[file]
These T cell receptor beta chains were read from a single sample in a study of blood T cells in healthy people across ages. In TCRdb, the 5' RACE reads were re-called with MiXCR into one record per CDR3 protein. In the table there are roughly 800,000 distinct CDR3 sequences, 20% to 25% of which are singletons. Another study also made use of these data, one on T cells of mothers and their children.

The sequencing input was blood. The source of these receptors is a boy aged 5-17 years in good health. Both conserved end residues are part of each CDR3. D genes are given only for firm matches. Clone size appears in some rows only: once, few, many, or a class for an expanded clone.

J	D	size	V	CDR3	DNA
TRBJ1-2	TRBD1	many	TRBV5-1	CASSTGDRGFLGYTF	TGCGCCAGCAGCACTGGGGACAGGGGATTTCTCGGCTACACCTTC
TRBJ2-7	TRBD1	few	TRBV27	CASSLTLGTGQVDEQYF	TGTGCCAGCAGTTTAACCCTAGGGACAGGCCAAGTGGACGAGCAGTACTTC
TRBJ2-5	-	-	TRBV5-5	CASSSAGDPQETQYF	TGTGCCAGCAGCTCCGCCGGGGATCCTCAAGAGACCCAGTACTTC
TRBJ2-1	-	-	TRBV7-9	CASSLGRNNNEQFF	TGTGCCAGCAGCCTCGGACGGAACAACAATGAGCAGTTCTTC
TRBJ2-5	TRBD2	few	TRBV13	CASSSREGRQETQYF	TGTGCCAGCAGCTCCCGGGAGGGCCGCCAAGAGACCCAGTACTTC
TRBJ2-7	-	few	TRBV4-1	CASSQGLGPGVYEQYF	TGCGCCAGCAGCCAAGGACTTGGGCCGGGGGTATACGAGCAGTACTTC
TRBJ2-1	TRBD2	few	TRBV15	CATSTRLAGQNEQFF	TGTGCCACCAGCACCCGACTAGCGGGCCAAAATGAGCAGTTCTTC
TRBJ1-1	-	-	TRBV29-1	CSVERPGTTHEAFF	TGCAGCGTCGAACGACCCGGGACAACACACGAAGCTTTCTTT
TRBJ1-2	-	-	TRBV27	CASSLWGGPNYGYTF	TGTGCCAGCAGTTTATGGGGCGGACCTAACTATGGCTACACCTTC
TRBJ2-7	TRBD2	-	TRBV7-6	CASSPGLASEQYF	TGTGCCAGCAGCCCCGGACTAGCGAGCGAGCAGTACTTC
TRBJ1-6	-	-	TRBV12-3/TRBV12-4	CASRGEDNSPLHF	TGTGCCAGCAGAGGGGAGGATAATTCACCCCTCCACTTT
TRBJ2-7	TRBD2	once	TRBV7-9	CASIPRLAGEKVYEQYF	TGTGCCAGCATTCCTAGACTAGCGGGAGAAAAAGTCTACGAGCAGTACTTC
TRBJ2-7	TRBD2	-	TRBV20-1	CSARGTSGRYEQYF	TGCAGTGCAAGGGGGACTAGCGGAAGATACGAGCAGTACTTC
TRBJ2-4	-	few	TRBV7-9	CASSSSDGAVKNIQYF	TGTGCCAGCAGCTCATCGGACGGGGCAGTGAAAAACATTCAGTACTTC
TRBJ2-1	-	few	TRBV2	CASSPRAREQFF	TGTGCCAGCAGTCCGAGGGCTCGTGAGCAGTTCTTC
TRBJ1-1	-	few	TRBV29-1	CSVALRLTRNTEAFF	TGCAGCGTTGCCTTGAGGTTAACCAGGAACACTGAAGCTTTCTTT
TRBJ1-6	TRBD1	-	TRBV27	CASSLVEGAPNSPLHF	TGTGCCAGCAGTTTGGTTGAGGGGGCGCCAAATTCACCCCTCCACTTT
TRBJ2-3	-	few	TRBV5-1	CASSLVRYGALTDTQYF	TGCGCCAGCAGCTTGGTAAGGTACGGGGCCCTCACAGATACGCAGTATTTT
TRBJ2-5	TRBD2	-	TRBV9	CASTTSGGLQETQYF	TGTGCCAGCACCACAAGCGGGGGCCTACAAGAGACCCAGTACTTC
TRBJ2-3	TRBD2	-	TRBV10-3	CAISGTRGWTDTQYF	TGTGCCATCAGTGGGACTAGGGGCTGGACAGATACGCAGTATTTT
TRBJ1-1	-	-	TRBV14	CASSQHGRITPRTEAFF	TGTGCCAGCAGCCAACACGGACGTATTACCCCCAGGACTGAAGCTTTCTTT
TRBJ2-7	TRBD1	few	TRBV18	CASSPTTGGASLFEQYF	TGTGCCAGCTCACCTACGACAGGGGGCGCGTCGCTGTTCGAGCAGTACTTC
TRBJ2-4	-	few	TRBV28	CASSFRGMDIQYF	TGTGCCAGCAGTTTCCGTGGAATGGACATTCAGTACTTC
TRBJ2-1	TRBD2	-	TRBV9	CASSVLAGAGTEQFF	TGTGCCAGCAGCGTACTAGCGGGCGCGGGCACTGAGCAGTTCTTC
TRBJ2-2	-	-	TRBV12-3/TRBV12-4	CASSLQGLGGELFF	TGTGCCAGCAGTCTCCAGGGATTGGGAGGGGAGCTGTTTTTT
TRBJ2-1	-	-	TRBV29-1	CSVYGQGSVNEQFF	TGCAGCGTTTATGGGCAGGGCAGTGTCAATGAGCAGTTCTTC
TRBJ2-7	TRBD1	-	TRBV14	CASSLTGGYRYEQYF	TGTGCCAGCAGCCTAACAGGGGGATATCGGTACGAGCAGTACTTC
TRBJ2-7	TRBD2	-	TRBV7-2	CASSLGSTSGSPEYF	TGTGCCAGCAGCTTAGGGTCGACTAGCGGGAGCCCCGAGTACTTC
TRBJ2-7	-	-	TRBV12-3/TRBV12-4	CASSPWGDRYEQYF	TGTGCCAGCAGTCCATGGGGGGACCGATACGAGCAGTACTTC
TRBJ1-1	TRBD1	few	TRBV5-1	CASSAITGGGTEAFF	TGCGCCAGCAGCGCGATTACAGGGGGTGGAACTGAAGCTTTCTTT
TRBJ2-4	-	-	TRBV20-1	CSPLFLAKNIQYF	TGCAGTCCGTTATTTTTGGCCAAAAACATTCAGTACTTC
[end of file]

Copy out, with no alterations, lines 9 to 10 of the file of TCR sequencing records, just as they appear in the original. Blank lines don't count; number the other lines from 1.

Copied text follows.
TRBJ2-7	-	few	TRBV4-1	CASSQGLGPGVYEQYF	TGCGCCAGCAGCCAAGGACTTGGGCCGGGGGTATACGAGCAGTACTTC
TRBJ2-1	TRBD2	few	TRBV15	CATSTRLAGQNEQFF	TGTGCCACCAGCACCCGACTAGCGGGCCAAAATGAGCAGTTCTTC